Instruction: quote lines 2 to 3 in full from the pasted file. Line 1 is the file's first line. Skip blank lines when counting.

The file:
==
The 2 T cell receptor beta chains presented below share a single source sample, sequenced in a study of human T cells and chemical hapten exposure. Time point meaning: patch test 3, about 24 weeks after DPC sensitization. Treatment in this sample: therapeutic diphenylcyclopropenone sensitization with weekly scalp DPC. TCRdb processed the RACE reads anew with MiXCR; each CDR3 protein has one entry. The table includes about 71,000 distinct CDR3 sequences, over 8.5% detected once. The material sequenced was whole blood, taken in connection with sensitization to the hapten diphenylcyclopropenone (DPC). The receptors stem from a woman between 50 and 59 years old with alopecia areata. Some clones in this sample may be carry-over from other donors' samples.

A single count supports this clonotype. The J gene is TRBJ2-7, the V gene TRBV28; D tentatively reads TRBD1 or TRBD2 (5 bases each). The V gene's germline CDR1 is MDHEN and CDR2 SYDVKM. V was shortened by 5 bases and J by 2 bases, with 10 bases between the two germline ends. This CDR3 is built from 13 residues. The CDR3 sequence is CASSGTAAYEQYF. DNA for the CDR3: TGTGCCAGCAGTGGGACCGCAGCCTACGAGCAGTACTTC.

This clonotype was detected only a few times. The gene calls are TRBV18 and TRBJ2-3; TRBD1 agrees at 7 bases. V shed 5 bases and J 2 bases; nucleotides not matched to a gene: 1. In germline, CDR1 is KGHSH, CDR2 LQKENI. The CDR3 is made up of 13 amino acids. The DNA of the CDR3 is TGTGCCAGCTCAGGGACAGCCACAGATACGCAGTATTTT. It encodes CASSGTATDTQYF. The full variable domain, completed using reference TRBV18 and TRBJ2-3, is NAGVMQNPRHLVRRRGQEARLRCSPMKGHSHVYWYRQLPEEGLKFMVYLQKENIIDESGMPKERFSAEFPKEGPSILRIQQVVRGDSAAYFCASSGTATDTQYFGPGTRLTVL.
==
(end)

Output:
A single count supports this clonotype. The J gene is TRBJ2-7, the V gene TRBV28; D tentatively reads TRBD1 or TRBD2 (5 bases each). The V gene's germline CDR1 is MDHEN and CDR2 SYDVKM. V was shortened by 5 bases and J by 2 bases, with 10 bases between the two germline ends. This CDR3 is built from 13 residues. The CDR3 sequence is CASSGTAAYEQYF. DNA for the CDR3: TGTGCCAGCAGTGGGACCGCAGCCTACGAGCAGTACTTC.

This clonotype was detected only a few times. The gene calls are TRBV18 and TRBJ2-3; TRBD1 agrees at 7 bases. V shed 5 bases and J 2 bases; nucleotides not matched to a gene: 1. In germline, CDR1 is KGHSH, CDR2 LQKENI. The CDR3 is made up of 13 amino acids. The DNA of the CDR3 is TGTGCCAGCTCAGGGACAGCCACAGATACGCAGTATTTT. It encodes CASSGTATDTQYF. The full variable domain, completed using reference TRBV18 and TRBJ2-3, is NAGVMQNPRHLVRRRGQEARLRCSPMKGHSHVYWYRQLPEEGLKFMVYLQKENIIDESGMPKERFSAEFPKEGPSILRIQQVVRGDSAAYFCASSGTATDTQYFGPGTRLTVL.